The two-component polyurethane consists of a first package including a polyhydroxyl-functional polymer, solvents, catalysts, optional pigments and other additives and a second package including an unblocked polyisocyanate and any moisture-free solvents. In one embodiment, the catalyst is in a separate third package such that the cure rate can be adjusted for variations in ambient conditions. As one of ordinary skill recognizes, the polyisocyanate/polyol ratio (“NCO/OH ratio”) is controlled to allow sufficient pot life governed by chemical kinetics prior to application and to ensure complete crosslinking. Preferably, the NCO/OH ratio is slightly greater than 1/1 to ensure complete curing.
Virtually any class of polyhydroxyl-functional resin can be used. Hydroxy-terminated polyesters and hydroxy-substituted acrylic resins are the most common and most preferred, but virtually any other hydroxy-containing entity, including many alkyds, may also be utilized.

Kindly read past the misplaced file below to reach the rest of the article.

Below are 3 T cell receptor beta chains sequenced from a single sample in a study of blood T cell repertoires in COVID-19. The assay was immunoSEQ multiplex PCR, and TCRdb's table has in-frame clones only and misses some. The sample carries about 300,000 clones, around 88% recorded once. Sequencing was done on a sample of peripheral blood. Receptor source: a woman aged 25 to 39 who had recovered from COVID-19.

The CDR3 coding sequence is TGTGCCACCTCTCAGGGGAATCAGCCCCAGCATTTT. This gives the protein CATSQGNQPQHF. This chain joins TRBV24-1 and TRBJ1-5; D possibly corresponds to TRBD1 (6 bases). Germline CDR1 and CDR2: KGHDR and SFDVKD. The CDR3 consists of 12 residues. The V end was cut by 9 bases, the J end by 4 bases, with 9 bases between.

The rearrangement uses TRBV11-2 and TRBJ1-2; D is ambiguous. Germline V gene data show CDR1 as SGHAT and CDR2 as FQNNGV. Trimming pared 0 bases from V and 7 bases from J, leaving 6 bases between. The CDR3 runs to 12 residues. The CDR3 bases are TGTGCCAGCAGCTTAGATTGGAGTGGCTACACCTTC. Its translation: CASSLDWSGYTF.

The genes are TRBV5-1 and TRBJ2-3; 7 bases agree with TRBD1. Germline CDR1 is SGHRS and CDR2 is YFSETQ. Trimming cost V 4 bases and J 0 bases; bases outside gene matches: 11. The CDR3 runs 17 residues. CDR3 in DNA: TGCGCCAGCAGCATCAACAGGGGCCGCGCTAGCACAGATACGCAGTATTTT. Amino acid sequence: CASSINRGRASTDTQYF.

A wide variety of unblocked polyisocyanate components may be used to react with the polyhydroxy-functional resins to form the polyurethane coatings. This includes aromatic isocyanates such as toluene diisocyanate (“TDI”) and bis(4-isocyanatophenyl)methane (“MDI) and aliphatic isocyanates such as 1,6 hexamethylene diisocyanate (“HDI”), isophorone diisocyanate (“IPDI”), bis(4-isocyanatocyclohexyl)methane (“H12MDI”) tetramethyl-m-xylidene diisocyanate (“TMXDI”), and isopropenyldimethylbenzylisocyanate (“TMI”). In addition, a wide variety of other coreactants may be cross-linked to the polyisocyanate prior to introduction with the first package, including some hydroxy-containing alkyds, epoxy resins such as bisphenol A, or some ketimine derivates of polyamines.
One preferred polymeric material 44 is HABBRez XPD-1063/HABBCure XPD-1062 Fast Cure High Solids Black 2 Component Polyurethane Top Coat, available from HABBCO Industries, LLC of Seekonk, Mass.